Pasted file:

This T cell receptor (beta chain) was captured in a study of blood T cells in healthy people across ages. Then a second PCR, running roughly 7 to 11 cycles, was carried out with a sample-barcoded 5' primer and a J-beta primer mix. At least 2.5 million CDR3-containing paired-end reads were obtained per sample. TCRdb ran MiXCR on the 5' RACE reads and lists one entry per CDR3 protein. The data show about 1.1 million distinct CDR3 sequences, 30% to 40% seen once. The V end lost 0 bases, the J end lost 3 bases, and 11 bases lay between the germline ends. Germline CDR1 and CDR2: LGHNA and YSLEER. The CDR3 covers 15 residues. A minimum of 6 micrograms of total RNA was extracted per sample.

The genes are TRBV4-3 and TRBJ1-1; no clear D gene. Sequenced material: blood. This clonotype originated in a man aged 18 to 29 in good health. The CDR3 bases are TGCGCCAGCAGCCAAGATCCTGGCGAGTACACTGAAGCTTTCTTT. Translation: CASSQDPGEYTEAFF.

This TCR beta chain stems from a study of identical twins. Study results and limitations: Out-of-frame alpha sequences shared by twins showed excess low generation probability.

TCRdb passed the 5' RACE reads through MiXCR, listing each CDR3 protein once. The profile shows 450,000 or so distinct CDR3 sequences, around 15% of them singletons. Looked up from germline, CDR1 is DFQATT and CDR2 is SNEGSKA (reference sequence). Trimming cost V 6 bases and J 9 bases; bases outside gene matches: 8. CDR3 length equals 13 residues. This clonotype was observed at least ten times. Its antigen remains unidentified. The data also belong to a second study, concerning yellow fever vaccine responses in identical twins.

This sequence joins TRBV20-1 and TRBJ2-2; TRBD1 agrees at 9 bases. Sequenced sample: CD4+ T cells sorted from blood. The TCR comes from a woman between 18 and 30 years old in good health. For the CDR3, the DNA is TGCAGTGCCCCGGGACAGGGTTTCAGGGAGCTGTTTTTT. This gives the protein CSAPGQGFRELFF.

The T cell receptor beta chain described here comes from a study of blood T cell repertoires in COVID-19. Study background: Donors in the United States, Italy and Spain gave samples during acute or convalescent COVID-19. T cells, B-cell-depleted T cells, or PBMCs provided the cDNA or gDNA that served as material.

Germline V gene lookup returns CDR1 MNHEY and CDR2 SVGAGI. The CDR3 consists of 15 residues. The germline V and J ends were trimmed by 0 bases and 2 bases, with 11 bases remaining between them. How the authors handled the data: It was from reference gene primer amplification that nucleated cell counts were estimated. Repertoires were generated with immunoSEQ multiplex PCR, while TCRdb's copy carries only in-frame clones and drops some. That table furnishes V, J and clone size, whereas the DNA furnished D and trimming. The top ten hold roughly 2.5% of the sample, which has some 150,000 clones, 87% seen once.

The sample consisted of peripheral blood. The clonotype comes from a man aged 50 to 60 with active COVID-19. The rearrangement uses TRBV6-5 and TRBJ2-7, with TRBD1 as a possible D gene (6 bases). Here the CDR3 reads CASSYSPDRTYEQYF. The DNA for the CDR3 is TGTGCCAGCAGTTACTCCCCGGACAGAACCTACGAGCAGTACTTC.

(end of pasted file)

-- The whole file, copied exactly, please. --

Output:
This T cell receptor (beta chain) was captured in a study of blood T cells in healthy people across ages. Then a second PCR, running roughly 7 to 11 cycles, was carried out with a sample-barcoded 5' primer and a J-beta primer mix. At least 2.5 million CDR3-containing paired-end reads were obtained per sample. TCRdb ran MiXCR on the 5' RACE reads and lists one entry per CDR3 protein. The data show about 1.1 million distinct CDR3 sequences, 30% to 40% seen once. The V end lost 0 bases, the J end lost 3 bases, and 11 bases lay between the germline ends. Germline CDR1 and CDR2: LGHNA and YSLEER. The CDR3 covers 15 residues. A minimum of 6 micrograms of total RNA was extracted per sample.

The genes are TRBV4-3 and TRBJ1-1; no clear D gene. Sequenced material: blood. This clonotype originated in a man aged 18 to 29 in good health. The CDR3 bases are TGCGCCAGCAGCCAAGATCCTGGCGAGTACACTGAAGCTTTCTTT. Translation: CASSQDPGEYTEAFF.

This TCR beta chain stems from a study of identical twins. Study results and limitations: Out-of-frame alpha sequences shared by twins showed excess low generation probability.

TCRdb passed the 5' RACE reads through MiXCR, listing each CDR3 protein once. The profile shows 450,000 or so distinct CDR3 sequences, around 15% of them singletons. Looked up from germline, CDR1 is DFQATT and CDR2 is SNEGSKA (reference sequence). Trimming cost V 6 bases and J 9 bases; bases outside gene matches: 8. CDR3 length equals 13 residues. This clonotype was observed at least ten times. Its antigen remains unidentified. The data also belong to a second study, concerning yellow fever vaccine responses in identical twins.

This sequence joins TRBV20-1 and TRBJ2-2; TRBD1 agrees at 9 bases. Sequenced sample: CD4+ T cells sorted from blood. The TCR comes from a woman between 18 and 30 years old in good health. For the CDR3, the DNA is TGCAGTGCCCCGGGACAGGGTTTCAGGGAGCTGTTTTTT. This gives the protein CSAPGQGFRELFF.

The T cell receptor beta chain described here comes from a study of blood T cell repertoires in COVID-19. Study background: Donors in the United States, Italy and Spain gave samples during acute or convalescent COVID-19. T cells, B-cell-depleted T cells, or PBMCs provided the cDNA or gDNA that served as material.

Germline V gene lookup returns CDR1 MNHEY and CDR2 SVGAGI. The CDR3 consists of 15 residues. The germline V and J ends were trimmed by 0 bases and 2 bases, with 11 bases remaining between them. How the authors handled the data: It was from reference gene primer amplification that nucleated cell counts were estimated. Repertoires were generated with immunoSEQ multiplex PCR, while TCRdb's copy carries only in-frame clones and drops some. That table furnishes V, J and clone size, whereas the DNA furnished D and trimming. The top ten hold roughly 2.5% of the sample, which has some 150,000 clones, 87% seen once.

The sample consisted of peripheral blood. The clonotype comes from a man aged 50 to 60 with active COVID-19. The rearrangement uses TRBV6-5 and TRBJ2-7, with TRBD1 as a possible D gene (6 bases). Here the CDR3 reads CASSYSPDRTYEQYF. The DNA for the CDR3 is TGTGCCAGCAGTTACTCCCCGGACAGAACCTACGAGCAGTACTTC.